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Pie Dough

November 18, 2018

Recipe adapted from America's Test Kitchen[Recipe makes (1) double crust].

We now have four days left on the Thanksgiving countdown.  If you're in charge of making dessert this year, this means that time is running out to master the art of making the perfect pie dough.  If you're like most people though, the thought alone of making, rolling, and shaping pie dough stresses you out.  Many recipes yield a dough that's so dry that once you get it rolled out to the proper size, it cracks and falls apart while being transferred to a pie dish or while shaping it into place.  After reforming it into a ball and working in a little water to moisten the dough, the final product usually is a tough mess since it has been overworked.  Luckily some smart folks devoted to the art of making the perfect pie dough have found the key ingredient:  vodka!

It may sound weird, but it makes perfect sense.  The main reason why this unlikely ingredient improves the dough is that it doesn't produce nearly as much gluten as water does (since vodka is only 60% water).  Other tricks that America's Test Kitchen came up with include (1) using shortening in addition to butter as well as (2) using more fats than usual.  The shortening does not contribute to gluten development since it doesn't contain any water, and the additional fat helps coat more of the flour, thus, preventing it from coming into contact with the water (which...you guessed it...produces gluten).  By combining these tips with a solid base recipe, you'll now be able to enjoy the art of pie-making.


12-1/2 ounces (~1-1/2 cups plus 2 tablespoons) all-purpose flour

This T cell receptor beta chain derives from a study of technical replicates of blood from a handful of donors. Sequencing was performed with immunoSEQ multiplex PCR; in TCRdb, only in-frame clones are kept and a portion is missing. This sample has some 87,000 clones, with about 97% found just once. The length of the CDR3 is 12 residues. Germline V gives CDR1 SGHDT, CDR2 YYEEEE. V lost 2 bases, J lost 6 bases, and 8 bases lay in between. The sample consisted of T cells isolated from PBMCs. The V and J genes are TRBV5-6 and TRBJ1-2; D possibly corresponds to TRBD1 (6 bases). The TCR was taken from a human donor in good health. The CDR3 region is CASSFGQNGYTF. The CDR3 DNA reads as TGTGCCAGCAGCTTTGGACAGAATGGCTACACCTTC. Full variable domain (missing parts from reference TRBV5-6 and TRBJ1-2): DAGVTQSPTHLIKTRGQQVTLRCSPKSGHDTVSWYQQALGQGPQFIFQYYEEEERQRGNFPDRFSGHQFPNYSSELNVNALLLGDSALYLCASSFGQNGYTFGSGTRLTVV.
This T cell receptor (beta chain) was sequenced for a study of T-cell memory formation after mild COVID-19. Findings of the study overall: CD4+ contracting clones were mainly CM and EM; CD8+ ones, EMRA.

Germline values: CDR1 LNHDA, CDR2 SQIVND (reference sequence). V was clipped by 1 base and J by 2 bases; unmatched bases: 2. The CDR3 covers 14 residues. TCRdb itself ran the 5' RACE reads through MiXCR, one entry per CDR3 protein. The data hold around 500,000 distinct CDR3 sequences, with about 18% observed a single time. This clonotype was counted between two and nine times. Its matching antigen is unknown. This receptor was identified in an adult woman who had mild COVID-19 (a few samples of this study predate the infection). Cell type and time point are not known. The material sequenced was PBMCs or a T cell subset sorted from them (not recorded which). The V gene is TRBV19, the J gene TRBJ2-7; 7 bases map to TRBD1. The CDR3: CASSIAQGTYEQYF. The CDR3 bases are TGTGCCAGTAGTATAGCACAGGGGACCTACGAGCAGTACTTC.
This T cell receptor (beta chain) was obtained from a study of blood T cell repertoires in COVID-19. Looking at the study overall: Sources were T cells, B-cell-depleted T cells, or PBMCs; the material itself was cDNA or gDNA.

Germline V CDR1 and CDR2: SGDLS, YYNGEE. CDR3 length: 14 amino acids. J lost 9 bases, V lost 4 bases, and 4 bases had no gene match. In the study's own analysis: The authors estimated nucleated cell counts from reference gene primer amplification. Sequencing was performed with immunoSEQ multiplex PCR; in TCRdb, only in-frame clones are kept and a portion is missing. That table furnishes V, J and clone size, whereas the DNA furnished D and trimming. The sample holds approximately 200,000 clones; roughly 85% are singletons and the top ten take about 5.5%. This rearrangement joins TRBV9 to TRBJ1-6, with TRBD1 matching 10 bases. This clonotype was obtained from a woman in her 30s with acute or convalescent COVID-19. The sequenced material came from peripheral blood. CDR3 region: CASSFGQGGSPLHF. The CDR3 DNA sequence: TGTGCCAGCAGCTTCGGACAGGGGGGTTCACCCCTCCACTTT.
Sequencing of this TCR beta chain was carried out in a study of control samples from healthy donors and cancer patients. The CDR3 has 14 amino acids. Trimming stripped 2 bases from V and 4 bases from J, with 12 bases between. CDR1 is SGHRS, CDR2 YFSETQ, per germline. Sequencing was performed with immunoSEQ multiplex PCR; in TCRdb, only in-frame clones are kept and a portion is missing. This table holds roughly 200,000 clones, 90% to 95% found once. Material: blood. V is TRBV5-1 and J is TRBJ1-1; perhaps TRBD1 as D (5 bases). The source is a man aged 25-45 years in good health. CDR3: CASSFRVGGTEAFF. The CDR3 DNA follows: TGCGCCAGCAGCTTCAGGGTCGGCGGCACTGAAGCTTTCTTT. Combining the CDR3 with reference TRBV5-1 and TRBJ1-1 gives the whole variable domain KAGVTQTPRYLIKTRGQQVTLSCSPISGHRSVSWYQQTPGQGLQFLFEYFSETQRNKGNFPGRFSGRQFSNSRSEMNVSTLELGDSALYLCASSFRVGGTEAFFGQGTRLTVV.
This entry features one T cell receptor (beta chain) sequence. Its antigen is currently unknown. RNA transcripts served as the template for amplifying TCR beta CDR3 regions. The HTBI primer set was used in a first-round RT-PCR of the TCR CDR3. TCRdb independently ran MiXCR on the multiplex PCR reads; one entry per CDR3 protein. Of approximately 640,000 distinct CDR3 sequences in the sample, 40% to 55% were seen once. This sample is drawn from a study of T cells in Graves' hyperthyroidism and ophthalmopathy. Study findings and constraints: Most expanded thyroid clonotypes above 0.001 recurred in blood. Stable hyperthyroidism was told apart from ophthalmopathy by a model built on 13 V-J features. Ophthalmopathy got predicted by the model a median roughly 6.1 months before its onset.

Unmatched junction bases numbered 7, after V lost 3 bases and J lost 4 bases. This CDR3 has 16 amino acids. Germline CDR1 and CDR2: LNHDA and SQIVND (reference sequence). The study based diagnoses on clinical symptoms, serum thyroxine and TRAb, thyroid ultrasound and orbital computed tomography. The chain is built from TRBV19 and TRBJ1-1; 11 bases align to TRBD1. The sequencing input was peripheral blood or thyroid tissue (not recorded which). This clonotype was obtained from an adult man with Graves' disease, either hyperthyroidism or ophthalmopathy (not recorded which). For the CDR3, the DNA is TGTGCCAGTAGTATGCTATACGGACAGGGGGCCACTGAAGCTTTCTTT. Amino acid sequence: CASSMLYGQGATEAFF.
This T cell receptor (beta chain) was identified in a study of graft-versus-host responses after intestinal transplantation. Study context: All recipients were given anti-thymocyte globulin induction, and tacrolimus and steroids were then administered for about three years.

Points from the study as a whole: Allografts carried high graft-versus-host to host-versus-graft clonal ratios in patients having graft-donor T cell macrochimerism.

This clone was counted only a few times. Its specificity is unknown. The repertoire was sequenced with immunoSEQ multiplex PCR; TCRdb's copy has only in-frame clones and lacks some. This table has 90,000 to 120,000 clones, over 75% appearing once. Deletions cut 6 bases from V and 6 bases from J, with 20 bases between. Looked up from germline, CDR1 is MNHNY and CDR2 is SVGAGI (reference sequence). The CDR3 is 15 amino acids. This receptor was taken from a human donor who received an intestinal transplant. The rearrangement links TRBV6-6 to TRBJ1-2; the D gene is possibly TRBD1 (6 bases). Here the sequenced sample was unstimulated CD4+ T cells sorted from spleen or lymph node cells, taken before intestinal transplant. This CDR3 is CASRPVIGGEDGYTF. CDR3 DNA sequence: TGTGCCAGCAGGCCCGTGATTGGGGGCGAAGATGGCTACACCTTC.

2 tablespoons organic sugar
1 teaspoon kosher salt
170 grams (12 tablespoons) vegan butter, cut into 1/4-inch cubes and chilled
96 grams (8 tablespoons) vegetable shortening, cut into 4 pieces and chilled
1/4 cup vodka, chilled
1/4 cup water, chilled


In a food processor, combine (roughly) half of the flour with all of the sugar and salt.  Add the chilled butter and shortening and process for 10 seconds.  Add the remaining flour and pulse 4 to 6 times.  Transfer the mixture to a medium bowl.  Add the chilled vodka and water and stir with a rubber spatula until combined.  [Side note:  The dough will be wetter than typical for a pie dough; don't worry!  When it's time to roll the dough, you'll use up to 1/4 cup of additional flour to prevent any sticking].  Divide the dough in half, and form each half into a 4-inch round disk.  Wrap each disk in plastic wrap and chill in the refrigerator for at least an hour before rolling.  [Side note:  At this point, the dough can either stay in the refrigerator for up to 2 days, or can be frozen for up to 1 month].

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